Monolithic is a 1 vs 1 strategy game where you play as three gods fighting three other gods for control of the world. I joined this team as a Gameplay and Systems programmer after Incarecrum failed to make cut. I have since taken on the role of Debugging Specialist alongside my previous tasks.
My single largest responsibility on this project so far has been the task of surgically replacing the graph, pathing, and steering systems in Monolithic with a completely custom solution, due to issues with Unity’s NavMesh.
My first step in this process was to mark all in-code references made to NavMesh with a comment noting how I planned to replace them. This both served as an easy to find marker for later and a note for anyone else who might touch those sections of code that it will be undergoing changes.
Originally the plan was to use NavMesh as our graph and just implement a custom pathing and steering, but this quickly proved impossible. As it turns out, data returned from NavMesh.CalculateTriangulation is completely unusable, with the most infuriating issue being that it only attributes one or two points to each polygon, making slicing completely impossible.
After making that discovery, I set about researching options for custom solutions. I quickly reached the conclusion that I didn’t have the time to research and implement a proper navigation mesh, and that for the purposes of Monolithic a sufficiently optimized grid-based solution would serve our purposes just as well.
The grid is created in a series of steps. First, we allocate a two dimensional array of points, with a size based off of two inspector set variables: extents and granularity. Extents is a vector that controls how far in the X and Z directions the grid spans, and granularity is the distance between each node on the graph. Second, each node adds all neighboring nodes to a list of connections, checking cardinal and diagonal directions. Third, we perform a breadth first search of the graph, using an OverlapSphere to determine whether or not each point is walkable. Fourth, if the option is enabled, we use Debug.DrawLine to draw the graph in world. The graph class also contains a utility function to find the nearest node to any given location in constant time.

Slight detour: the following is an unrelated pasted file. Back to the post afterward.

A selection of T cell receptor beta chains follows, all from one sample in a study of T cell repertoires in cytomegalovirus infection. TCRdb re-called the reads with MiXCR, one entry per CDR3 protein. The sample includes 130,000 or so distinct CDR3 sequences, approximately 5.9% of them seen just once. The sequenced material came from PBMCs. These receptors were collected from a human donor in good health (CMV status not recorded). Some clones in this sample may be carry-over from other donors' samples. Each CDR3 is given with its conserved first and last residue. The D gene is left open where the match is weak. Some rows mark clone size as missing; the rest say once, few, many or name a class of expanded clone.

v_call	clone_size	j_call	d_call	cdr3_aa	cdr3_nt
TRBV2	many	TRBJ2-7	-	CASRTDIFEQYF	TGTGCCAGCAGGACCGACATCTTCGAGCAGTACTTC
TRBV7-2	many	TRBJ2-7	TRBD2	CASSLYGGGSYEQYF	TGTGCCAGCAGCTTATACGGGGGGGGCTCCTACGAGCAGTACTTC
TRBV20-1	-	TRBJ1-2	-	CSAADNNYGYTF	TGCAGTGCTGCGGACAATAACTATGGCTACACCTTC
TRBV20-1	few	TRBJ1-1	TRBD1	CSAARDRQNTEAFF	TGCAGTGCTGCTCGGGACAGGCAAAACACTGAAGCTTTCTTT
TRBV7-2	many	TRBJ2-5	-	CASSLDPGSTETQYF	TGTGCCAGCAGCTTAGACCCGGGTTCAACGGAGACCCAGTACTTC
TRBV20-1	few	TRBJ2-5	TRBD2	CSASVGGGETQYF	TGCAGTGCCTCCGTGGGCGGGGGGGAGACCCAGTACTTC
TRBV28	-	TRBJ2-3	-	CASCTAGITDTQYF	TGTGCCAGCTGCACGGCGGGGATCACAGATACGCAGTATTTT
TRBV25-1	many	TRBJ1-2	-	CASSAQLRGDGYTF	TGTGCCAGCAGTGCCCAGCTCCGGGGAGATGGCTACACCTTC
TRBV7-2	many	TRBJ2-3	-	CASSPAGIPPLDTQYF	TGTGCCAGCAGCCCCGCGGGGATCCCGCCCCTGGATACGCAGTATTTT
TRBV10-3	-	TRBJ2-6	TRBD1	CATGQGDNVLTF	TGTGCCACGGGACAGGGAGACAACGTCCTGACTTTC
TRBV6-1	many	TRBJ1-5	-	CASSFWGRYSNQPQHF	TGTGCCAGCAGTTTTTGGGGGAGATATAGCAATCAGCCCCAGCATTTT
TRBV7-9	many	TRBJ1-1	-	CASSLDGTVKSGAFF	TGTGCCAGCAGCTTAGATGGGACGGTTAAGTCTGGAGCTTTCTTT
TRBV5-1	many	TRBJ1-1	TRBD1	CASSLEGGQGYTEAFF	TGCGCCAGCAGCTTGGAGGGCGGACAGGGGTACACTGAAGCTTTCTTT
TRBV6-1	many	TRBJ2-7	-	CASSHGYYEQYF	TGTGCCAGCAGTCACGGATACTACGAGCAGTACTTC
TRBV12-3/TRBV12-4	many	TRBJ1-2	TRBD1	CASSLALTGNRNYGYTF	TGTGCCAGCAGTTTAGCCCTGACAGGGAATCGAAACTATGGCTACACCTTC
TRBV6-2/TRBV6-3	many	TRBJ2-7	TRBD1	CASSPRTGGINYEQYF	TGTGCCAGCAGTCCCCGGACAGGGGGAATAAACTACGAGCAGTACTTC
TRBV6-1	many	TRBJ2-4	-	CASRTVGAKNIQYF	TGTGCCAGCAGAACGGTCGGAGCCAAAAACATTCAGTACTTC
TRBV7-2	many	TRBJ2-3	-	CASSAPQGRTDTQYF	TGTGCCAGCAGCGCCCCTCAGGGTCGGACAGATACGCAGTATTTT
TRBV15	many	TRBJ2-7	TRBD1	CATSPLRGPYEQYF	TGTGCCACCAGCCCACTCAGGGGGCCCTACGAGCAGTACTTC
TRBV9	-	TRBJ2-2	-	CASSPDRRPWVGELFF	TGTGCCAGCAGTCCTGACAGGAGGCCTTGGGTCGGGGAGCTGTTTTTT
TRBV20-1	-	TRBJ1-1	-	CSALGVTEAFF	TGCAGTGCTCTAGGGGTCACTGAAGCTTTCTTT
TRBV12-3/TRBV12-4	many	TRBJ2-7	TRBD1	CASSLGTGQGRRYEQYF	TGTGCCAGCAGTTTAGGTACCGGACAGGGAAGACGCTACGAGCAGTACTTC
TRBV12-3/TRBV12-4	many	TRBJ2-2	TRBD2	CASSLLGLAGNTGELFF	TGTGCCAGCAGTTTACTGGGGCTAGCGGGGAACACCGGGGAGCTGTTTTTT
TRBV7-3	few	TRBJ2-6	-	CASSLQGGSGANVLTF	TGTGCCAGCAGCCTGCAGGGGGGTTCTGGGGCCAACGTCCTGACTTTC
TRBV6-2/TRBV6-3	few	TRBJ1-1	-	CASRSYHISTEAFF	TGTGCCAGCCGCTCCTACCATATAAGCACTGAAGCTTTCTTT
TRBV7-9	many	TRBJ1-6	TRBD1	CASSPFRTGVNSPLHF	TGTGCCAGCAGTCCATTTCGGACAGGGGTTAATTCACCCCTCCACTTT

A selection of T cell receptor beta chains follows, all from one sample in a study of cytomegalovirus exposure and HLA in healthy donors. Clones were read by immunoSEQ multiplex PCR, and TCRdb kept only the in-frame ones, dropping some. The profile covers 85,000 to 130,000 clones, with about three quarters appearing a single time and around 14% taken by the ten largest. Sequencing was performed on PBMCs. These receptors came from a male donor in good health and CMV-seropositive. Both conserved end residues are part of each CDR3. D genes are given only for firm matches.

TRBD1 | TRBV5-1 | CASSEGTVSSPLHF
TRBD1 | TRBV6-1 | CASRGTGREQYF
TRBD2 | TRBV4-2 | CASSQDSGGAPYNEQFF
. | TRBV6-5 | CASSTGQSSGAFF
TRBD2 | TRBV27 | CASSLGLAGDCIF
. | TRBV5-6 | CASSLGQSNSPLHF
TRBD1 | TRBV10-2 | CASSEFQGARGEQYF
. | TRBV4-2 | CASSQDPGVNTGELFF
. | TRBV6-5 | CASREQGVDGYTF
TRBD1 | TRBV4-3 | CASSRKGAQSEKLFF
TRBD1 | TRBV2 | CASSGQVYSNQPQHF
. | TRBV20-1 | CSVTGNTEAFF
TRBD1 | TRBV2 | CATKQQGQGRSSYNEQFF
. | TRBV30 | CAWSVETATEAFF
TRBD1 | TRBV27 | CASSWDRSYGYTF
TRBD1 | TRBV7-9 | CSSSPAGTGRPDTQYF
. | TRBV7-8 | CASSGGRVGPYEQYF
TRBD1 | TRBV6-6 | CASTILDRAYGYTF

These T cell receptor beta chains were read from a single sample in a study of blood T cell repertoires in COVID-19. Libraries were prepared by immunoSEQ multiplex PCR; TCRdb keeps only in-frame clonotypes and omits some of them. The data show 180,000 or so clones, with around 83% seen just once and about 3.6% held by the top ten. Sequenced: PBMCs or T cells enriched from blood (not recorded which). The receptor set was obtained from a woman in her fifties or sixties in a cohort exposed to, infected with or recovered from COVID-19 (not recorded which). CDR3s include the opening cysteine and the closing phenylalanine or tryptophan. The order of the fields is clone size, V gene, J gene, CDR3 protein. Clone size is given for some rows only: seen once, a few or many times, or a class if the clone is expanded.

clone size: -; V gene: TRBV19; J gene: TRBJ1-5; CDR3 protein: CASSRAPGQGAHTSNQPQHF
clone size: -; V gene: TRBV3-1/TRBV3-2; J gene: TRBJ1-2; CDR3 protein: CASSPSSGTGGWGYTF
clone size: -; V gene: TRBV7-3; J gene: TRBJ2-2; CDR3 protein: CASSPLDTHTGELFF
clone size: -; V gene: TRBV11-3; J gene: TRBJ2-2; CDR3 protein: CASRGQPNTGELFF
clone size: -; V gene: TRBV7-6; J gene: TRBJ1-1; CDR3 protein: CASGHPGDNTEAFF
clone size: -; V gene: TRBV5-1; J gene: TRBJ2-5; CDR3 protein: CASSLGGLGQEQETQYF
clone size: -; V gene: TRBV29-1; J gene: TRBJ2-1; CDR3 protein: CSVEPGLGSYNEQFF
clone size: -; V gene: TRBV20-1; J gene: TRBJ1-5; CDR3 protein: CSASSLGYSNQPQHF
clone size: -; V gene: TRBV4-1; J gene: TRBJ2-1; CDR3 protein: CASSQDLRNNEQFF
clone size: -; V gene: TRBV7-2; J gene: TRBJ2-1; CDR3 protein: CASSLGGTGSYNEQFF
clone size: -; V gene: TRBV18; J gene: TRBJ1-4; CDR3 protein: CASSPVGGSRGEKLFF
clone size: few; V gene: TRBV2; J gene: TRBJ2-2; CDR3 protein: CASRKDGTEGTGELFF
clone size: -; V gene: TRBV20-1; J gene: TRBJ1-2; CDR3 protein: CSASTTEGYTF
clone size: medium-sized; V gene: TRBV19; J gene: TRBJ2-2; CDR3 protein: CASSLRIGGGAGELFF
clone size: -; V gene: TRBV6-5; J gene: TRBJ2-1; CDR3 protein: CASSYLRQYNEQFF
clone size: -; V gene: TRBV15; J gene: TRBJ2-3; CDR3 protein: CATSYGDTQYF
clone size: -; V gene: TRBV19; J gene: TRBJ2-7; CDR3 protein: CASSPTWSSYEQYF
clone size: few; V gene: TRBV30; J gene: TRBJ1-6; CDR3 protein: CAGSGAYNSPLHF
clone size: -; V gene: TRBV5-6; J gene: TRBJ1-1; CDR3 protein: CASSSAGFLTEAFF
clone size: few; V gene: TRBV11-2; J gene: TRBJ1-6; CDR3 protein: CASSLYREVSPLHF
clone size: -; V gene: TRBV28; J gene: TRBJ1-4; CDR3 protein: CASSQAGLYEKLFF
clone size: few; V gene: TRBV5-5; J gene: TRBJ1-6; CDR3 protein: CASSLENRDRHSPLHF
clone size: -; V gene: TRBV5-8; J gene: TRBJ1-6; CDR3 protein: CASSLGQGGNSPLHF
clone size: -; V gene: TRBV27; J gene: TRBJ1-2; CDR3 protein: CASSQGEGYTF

The pathfinding algorithm is a standard implementation of A*, using a genericized heap that takes advantage of C# interfaces, namely IEquatable and IComparable, that I created on the off chance some other part of the project will have use for it.
The steering is a path optimizing, obstacle avoiding, arrive and face steering. It leverages SphereCast to accurately judge where it can skip part of a path, and can only move in the direction it is facing. I decided that rather than using velocities, it was safer to directly translate each agent. This gives us far more control on what units will and will not have collision responses with each other, without having to add a large number of layers. The final element of this is a simple, relatively weak obstacle avoidance, which makes it so that monoliths will ‘slide’ past each other rather than clipping through.
Thanks to my preparation work, integration of this system was near-painless, with only a minor hiccup translating the system from our sandbox scene to the game scene. I’m glad to have to have taken on the replacement of an entangled system such as this, and I’ll certainly be taking the same approach to documenting any further system modifications or replacements.